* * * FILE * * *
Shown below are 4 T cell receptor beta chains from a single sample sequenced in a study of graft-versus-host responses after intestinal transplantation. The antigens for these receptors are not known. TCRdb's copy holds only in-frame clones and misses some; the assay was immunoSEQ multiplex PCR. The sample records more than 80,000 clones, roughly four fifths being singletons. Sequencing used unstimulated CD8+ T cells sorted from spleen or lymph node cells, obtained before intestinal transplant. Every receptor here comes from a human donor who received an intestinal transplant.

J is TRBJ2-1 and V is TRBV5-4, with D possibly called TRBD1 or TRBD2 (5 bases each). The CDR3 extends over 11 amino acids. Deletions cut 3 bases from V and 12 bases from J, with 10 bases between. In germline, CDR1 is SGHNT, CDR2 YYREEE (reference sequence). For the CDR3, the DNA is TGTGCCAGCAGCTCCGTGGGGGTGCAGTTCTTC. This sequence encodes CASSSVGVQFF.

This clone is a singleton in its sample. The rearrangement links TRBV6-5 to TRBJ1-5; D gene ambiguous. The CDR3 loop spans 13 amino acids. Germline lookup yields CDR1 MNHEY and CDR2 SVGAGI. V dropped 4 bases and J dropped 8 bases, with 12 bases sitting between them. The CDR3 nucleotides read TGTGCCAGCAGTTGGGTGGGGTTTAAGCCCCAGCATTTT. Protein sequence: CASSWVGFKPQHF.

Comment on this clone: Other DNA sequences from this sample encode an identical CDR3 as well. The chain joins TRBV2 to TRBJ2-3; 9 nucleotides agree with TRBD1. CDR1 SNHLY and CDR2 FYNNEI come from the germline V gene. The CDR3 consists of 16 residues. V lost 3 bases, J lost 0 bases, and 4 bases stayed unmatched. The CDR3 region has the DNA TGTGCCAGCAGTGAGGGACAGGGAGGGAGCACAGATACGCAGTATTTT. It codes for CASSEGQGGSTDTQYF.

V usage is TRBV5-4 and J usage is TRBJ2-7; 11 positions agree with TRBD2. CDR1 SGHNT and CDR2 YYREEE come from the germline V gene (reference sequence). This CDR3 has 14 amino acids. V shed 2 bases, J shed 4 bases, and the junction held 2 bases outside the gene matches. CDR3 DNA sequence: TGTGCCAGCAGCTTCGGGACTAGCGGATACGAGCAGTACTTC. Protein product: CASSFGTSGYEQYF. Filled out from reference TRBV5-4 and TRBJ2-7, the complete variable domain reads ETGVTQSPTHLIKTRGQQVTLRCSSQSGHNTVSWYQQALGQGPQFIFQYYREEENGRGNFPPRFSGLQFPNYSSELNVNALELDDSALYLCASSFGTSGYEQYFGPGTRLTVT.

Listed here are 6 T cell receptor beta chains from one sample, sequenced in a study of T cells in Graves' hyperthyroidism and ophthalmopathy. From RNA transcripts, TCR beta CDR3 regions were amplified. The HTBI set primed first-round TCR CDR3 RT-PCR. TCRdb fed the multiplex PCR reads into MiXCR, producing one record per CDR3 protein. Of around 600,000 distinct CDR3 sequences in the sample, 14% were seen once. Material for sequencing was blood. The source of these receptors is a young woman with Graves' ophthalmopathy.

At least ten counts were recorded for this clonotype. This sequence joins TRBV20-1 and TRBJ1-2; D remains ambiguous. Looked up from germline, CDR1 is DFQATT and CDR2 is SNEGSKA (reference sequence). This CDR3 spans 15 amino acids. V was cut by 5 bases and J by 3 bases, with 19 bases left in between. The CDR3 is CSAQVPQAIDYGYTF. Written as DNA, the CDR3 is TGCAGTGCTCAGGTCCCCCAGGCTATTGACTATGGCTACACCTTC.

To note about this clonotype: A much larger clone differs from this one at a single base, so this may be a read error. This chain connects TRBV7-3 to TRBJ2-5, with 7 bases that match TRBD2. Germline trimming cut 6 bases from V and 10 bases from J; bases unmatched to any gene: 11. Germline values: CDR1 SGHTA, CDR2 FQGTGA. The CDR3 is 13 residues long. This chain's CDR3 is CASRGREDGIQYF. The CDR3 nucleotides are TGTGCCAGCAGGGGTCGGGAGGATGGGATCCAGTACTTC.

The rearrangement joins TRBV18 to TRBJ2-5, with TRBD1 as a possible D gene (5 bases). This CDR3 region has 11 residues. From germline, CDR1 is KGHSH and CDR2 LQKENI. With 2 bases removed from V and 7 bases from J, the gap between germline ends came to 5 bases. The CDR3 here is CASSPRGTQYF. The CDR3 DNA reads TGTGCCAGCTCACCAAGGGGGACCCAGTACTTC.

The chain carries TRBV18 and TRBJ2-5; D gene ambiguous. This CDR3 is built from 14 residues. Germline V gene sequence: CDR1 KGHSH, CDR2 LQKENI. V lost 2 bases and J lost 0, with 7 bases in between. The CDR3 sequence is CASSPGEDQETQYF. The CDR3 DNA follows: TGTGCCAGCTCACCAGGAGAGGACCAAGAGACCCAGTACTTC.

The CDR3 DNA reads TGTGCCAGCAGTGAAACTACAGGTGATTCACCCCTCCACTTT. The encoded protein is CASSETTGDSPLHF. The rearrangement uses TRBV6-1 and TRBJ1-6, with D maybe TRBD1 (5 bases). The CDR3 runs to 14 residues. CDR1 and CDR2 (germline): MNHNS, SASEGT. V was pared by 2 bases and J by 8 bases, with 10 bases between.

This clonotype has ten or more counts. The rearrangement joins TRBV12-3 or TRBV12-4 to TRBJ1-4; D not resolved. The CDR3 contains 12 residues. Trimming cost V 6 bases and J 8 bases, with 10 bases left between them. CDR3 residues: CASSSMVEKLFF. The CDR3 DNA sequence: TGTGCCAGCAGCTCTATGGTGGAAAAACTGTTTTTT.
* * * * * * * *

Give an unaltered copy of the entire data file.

Shown below are 4 T cell receptor beta chains from a single sample sequenced in a study of graft-versus-host responses after intestinal transplantation. The antigens for these receptors are not known. TCRdb's copy holds only in-frame clones and misses some; the assay was immunoSEQ multiplex PCR. The sample records more than 80,000 clones, roughly four fifths being singletons. Sequencing used unstimulated CD8+ T cells sorted from spleen or lymph node cells, obtained before intestinal transplant. Every receptor here comes from a human donor who received an intestinal transplant.

J is TRBJ2-1 and V is TRBV5-4, with D possibly called TRBD1 or TRBD2 (5 bases each). The CDR3 extends over 11 amino acids. Deletions cut 3 bases from V and 12 bases from J, with 10 bases between. In germline, CDR1 is SGHNT, CDR2 YYREEE (reference sequence). For the CDR3, the DNA is TGTGCCAGCAGCTCCGTGGGGGTGCAGTTCTTC. This sequence encodes CASSSVGVQFF.

This clone is a singleton in its sample. The rearrangement links TRBV6-5 to TRBJ1-5; D gene ambiguous. The CDR3 loop spans 13 amino acids. Germline lookup yields CDR1 MNHEY and CDR2 SVGAGI. V dropped 4 bases and J dropped 8 bases, with 12 bases sitting between them. The CDR3 nucleotides read TGTGCCAGCAGTTGGGTGGGGTTTAAGCCCCAGCATTTT. Protein sequence: CASSWVGFKPQHF.

Comment on this clone: Other DNA sequences from this sample encode an identical CDR3 as well. The chain joins TRBV2 to TRBJ2-3; 9 nucleotides agree with TRBD1. CDR1 SNHLY and CDR2 FYNNEI come from the germline V gene. The CDR3 consists of 16 residues. V lost 3 bases, J lost 0 bases, and 4 bases stayed unmatched. The CDR3 region has the DNA TGTGCCAGCAGTGAGGGACAGGGAGGGAGCACAGATACGCAGTATTTT. It codes for CASSEGQGGSTDTQYF.

V usage is TRBV5-4 and J usage is TRBJ2-7; 11 positions agree with TRBD2. CDR1 SGHNT and CDR2 YYREEE come from the germline V gene (reference sequence). This CDR3 has 14 amino acids. V shed 2 bases, J shed 4 bases, and the junction held 2 bases outside the gene matches. CDR3 DNA sequence: TGTGCCAGCAGCTTCGGGACTAGCGGATACGAGCAGTACTTC. Protein product: CASSFGTSGYEQYF. Filled out from reference TRBV5-4 and TRBJ2-7, the complete variable domain reads ETGVTQSPTHLIKTRGQQVTLRCSSQSGHNTVSWYQQALGQGPQFIFQYYREEENGRGNFPPRFSGLQFPNYSSELNVNALELDDSALYLCASSFGTSGYEQYFGPGTRLTVT.

Listed here are 6 T cell receptor beta chains from one sample, sequenced in a study of T cells in Graves' hyperthyroidism and ophthalmopathy. From RNA transcripts, TCR beta CDR3 regions were amplified. The HTBI set primed first-round TCR CDR3 RT-PCR. TCRdb fed the multiplex PCR reads into MiXCR, producing one record per CDR3 protein. Of around 600,000 distinct CDR3 sequences in the sample, 14% were seen once. Material for sequencing was blood. The source of these receptors is a young woman with Graves' ophthalmopathy.

At least ten counts were recorded for this clonotype. This sequence joins TRBV20-1 and TRBJ1-2; D remains ambiguous. Looked up from germline, CDR1 is DFQATT and CDR2 is SNEGSKA (reference sequence). This CDR3 spans 15 amino acids. V was cut by 5 bases and J by 3 bases, with 19 bases left in between. The CDR3 is CSAQVPQAIDYGYTF. Written as DNA, the CDR3 is TGCAGTGCTCAGGTCCCCCAGGCTATTGACTATGGCTACACCTTC.

To note about this clonotype: A much larger clone differs from this one at a single base, so this may be a read error. This chain connects TRBV7-3 to TRBJ2-5, with 7 bases that match TRBD2. Germline trimming cut 6 bases from V and 10 bases from J; bases unmatched to any gene: 11. Germline values: CDR1 SGHTA, CDR2 FQGTGA. The CDR3 is 13 residues long. This chain's CDR3 is CASRGREDGIQYF. The CDR3 nucleotides are TGTGCCAGCAGGGGTCGGGAGGATGGGATCCAGTACTTC.

The rearrangement joins TRBV18 to TRBJ2-5, with TRBD1 as a possible D gene (5 bases). This CDR3 region has 11 residues. From germline, CDR1 is KGHSH and CDR2 LQKENI. With 2 bases removed from V and 7 bases from J, the gap between germline ends came to 5 bases. The CDR3 here is CASSPRGTQYF. The CDR3 DNA reads TGTGCCAGCTCACCAAGGGGGACCCAGTACTTC.

The chain carries TRBV18 and TRBJ2-5; D gene ambiguous. This CDR3 is built from 14 residues. Germline V gene sequence: CDR1 KGHSH, CDR2 LQKENI. V lost 2 bases and J lost 0, with 7 bases in between. The CDR3 sequence is CASSPGEDQETQYF. The CDR3 DNA follows: TGTGCCAGCTCACCAGGAGAGGACCAAGAGACCCAGTACTTC.

The CDR3 DNA reads TGTGCCAGCAGTGAAACTACAGGTGATTCACCCCTCCACTTT. The encoded protein is CASSETTGDSPLHF. The rearrangement uses TRBV6-1 and TRBJ1-6, with D maybe TRBD1 (5 bases). The CDR3 runs to 14 residues. CDR1 and CDR2 (germline): MNHNS, SASEGT. V was pared by 2 bases and J by 8 bases, with 10 bases between.

This clonotype has ten or more counts. The rearrangement joins TRBV12-3 or TRBV12-4 to TRBJ1-4; D not resolved. The CDR3 contains 12 residues. Trimming cost V 6 bases and J 8 bases, with 10 bases left between them. CDR3 residues: CASSSMVEKLFF. The CDR3 DNA sequence: TGTGCCAGCAGCTCTATGGTGGAAAAACTGTTTTTT.